Snuffling and now furious, I turned back. Will walked with me and was being a Therapeutic Communication prodigy. I felt badly because I did really want to see this stupid lake, so we came up with a new plan. Will and I would hike in front, and Will would be slow and careful and speak to me like the little Mommy Whisperer he is, and Ellie and Nic would follow behind and do whatever reckless crap they wanted to do and I wouldn’t have to see or think about it. So we did that all the way to the end of the Terrifying Section.
We got through the exposed section, and Nic and Will praised my bravery. Ellie said she didn’t get what the big deal was, that it was fine, that she was fine with that section. (Ellie should probably never go into nursing.) The little alpine meadow at the end of the traverse was a nice reward for facing my fear, but I had a whopping headache from crying and was too emotionally exhausted to enjoy it much. (Isn’t getting out into the wilderness with your family so fun and wholesome?)
After the pretty little meadow, you turn toward a wall of rocks to pick your way up and over. In reading about the hike, I had not been quite sure what to make of this “rock scramble.” The kids had a blast with it, and because it’s not so exposed it wasn’t nearly as scary as the traverse. It is hard work, though–you’ll be breathing hard! It’s also hard to follow a particular route. We ended up going down a different way than we came up (not intentionally), but it all works out no matter which way you come in.
There’s a little bit of a false summit involved in the climb, but eventually we dropped down into the basin of Chasm lake. The crowds had all turned back when we got there, so it was just us, a couple from Virginia (that come to think of it never did send me the pic they took of us with their wide angle camera) and the BALLSIEST MARMOTS THE WORLD HAS EVER KNOWN.
I had read about the marmots, but reading about marmots stealing stuff, and actually seeing a fat marmot steal a banana from someone’s hand are two very different things. The marmots up there are insane. And really entertaining for the kids. But guard your snacks. I don’t mean hold them in your hands–I mean, GUARD YOUR SNACKS.
I only had my 50mm lens with me, which is the wrong lens for this destination, but even with the right lens I wasn’t sure that the lake itself is all that amazing. I think the Rocky Mountain National Park lakes we visited last year, Emerald, Jewel, and Mills for example, were much more beautiful (if you’re looking around for my blog posts on those, I still haven’t gotten around to it yet, but they’re coming). I think Chasm Lake is popular because it is so hard to get to and because the hike itself is beautiful and takes you through so many different settings, but not because of the lake. (Nic thinks the cliff of Longs Peak rising so steeply above it makes it impressive and worth the hype, so I guess you’ll just have to hike it yourself to decide how you feel about that one.)
Pros: It’s long and hard and you’ll feel accomplished at the end of it! The boulder scramble was our first, and a good introduction to this element of hiking. The hike was beautiful and exposes you to a lot of different views. Peacock Pool and Columbine Falls, visible from before the traverse across Mt Lady Washington, are beautiful and would be a nice destination in their own right. The marmots at the top were fun for the kids.
Cons: Mid-July was the first week this summer where the trail was snow-free. The exposed section has a spot that holds onto snow/ice that I wouldn’t attempt with kids until the trail is melted out. The exposed section will be a challenge for anyone who struggles with heights. It is a popular trail, so there are a lot of people on it. We got a late start and so weren’t hiking with the bulk of the crowd, but that has its own downside–with the late start we were constantly concerned about getting caught in a storm, and since you are hiking on the eastern side of the mountain you aren’t able to see weather rolling in until it is on top of you. I would be very concerned about being up there during lightning.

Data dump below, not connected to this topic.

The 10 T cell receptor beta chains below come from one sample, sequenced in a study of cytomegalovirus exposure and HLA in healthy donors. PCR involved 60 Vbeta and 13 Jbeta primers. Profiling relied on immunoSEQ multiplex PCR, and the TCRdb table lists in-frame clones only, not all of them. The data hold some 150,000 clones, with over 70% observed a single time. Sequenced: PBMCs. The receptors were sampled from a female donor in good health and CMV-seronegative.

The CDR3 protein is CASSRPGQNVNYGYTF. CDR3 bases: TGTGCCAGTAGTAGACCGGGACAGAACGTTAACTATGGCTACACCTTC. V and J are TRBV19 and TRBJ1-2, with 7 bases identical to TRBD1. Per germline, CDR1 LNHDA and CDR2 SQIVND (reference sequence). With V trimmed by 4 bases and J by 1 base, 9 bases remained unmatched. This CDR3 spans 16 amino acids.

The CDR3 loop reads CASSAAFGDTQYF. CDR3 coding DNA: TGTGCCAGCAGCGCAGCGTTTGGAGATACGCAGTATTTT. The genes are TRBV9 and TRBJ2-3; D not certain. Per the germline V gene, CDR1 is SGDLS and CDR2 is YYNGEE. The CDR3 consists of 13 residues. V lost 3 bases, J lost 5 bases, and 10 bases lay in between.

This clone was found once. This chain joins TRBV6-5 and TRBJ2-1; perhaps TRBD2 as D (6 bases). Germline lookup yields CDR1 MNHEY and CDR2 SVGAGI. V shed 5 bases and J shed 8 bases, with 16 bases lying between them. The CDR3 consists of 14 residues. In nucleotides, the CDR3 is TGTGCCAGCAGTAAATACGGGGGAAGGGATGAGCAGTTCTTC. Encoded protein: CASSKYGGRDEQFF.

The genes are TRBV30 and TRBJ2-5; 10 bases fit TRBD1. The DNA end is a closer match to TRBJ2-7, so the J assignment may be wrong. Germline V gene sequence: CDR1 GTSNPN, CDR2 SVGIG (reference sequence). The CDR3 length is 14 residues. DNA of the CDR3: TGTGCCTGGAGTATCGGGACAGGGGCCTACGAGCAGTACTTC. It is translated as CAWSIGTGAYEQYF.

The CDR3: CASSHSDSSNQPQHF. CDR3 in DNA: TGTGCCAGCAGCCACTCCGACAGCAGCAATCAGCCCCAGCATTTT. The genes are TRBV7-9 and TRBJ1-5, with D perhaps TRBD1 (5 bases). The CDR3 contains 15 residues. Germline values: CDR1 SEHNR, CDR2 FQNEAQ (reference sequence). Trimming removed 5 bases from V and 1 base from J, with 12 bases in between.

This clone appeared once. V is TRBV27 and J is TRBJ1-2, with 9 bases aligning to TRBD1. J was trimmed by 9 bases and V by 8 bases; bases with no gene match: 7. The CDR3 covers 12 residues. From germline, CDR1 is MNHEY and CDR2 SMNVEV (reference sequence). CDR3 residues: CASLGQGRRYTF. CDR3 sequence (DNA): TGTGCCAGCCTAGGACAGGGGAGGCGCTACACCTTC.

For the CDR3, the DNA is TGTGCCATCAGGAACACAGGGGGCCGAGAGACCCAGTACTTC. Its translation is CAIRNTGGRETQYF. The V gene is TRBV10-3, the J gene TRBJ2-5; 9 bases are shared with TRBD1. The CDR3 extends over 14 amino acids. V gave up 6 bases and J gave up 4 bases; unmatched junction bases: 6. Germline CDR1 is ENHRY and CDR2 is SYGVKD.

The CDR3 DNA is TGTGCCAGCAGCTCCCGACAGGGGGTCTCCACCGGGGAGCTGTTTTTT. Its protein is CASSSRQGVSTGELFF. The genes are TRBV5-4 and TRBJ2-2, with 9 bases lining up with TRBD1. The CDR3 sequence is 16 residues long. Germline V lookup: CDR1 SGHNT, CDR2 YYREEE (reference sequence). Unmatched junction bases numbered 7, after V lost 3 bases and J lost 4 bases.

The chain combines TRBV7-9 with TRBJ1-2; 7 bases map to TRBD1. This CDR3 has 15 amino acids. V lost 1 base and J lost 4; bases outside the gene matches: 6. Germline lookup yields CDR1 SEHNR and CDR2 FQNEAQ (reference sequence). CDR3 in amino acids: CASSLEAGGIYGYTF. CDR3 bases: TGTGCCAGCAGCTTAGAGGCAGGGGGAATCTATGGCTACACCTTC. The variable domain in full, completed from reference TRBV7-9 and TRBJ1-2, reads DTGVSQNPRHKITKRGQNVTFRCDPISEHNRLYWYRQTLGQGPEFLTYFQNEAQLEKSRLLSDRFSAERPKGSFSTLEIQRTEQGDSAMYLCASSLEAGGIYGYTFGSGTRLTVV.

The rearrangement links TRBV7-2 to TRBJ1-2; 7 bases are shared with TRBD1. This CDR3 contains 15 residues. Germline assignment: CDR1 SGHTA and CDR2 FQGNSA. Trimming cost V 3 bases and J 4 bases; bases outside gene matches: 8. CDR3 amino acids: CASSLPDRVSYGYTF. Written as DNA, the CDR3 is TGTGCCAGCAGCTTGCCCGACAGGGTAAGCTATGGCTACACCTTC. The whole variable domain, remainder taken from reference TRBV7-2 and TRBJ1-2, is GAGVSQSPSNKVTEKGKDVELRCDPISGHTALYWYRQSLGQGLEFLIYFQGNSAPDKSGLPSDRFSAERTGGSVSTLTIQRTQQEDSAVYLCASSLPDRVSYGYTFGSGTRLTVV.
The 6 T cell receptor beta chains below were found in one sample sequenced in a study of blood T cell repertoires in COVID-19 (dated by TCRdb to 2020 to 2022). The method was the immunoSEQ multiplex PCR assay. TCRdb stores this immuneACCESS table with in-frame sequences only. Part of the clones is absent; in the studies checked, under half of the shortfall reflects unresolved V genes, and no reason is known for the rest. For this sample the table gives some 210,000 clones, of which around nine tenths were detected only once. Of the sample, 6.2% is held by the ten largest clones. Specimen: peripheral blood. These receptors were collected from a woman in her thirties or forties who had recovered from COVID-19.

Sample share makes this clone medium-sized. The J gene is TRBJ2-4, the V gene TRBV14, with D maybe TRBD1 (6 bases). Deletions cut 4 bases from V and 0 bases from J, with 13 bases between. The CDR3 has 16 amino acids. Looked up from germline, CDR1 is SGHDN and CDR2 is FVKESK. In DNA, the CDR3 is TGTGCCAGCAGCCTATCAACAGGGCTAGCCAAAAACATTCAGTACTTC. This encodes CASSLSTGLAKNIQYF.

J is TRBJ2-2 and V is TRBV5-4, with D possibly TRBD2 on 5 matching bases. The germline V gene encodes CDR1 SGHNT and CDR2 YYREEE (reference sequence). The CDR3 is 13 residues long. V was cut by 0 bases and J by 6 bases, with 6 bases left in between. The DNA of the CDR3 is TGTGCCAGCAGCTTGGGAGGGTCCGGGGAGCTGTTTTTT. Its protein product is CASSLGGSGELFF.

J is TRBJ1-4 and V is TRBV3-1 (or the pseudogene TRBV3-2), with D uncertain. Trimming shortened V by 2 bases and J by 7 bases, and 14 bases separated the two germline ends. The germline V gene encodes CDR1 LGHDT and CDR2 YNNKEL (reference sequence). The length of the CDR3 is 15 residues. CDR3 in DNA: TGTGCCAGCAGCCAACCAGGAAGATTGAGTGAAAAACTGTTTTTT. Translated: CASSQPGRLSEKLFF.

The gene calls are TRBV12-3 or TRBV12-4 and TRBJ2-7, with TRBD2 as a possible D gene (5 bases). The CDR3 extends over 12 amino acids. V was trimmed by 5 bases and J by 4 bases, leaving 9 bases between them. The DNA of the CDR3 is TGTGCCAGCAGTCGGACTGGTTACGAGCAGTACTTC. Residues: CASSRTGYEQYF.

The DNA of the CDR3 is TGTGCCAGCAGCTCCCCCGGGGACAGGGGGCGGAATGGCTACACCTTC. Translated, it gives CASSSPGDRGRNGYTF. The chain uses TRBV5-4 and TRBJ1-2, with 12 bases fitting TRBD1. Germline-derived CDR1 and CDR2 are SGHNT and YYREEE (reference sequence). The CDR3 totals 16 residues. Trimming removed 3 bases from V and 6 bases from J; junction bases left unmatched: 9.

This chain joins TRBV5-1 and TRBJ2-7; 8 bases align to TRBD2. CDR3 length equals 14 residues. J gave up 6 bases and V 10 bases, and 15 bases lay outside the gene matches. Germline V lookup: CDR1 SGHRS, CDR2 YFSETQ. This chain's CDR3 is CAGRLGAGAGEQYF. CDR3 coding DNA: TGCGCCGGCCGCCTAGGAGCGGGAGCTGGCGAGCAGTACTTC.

Distance/Difficulty: 8.4 miles, 2380 ft elevation gain. Our kids were the only children we saw on the trail once it split off to head to Chasm Lake, but it was very doable for them starting and finishing at Goblins Forest. I think they could have handled it as a day trip, but it would have been more of a challenge.
Photos: (Some of these are cell phone photos since I didn’t have a wide angle lens with me. Take a wide angle lens on this hike–it would be worth the extra weight!)
When I read about the Denny Creek waterslides I was all “How did my mother not take me to this?!” A natural waterpark an hour away from our house? How had I never tried this? When I got there I realized that oh, a bunch of slippery granite and unpredictable you-can-drown-in-it water? THAT is how my mother never took me to that! 😀
It was the first week of July, and the flow was also too low for the ‘slides’ to have any real power. When the flow is high enough for the slides to be truly like waterslides, it’s probably too cold for it to be enjoyable. So. If you are a worrywart or expect a real waterslidey adventure, this one is not for you. That said, this was really fun (especially for the babies in our group), the scenery is beautiful and if the cons aren’t dealbreakers for you, it is well worth checking it out.
Denny Creek Campground near the trailhead looks like a great spot for camping!
Pros: Beautiful scenery! In early July this year there were plenty of shallow relatively flat places for very young toddlers to play. Walking up the creek reveals two beautiful waterfalls. We even got to see baby birds that were living in the rock behind the waterfall. Will lost his mind over seeing them–it was really special. The walk up the creek is slippery and a little tricky and would be tough with babes-in-arms, but picking our way up to the waterfall was a fun adventure with our elementary school aged kids.
Tips: We brought sandals for playing in the creek and socks/hiking boots for the walk in and out. The walk out is long enough that it would be miserable/blister-inducing in wet sandals.
Further reading: This protrails review has great info.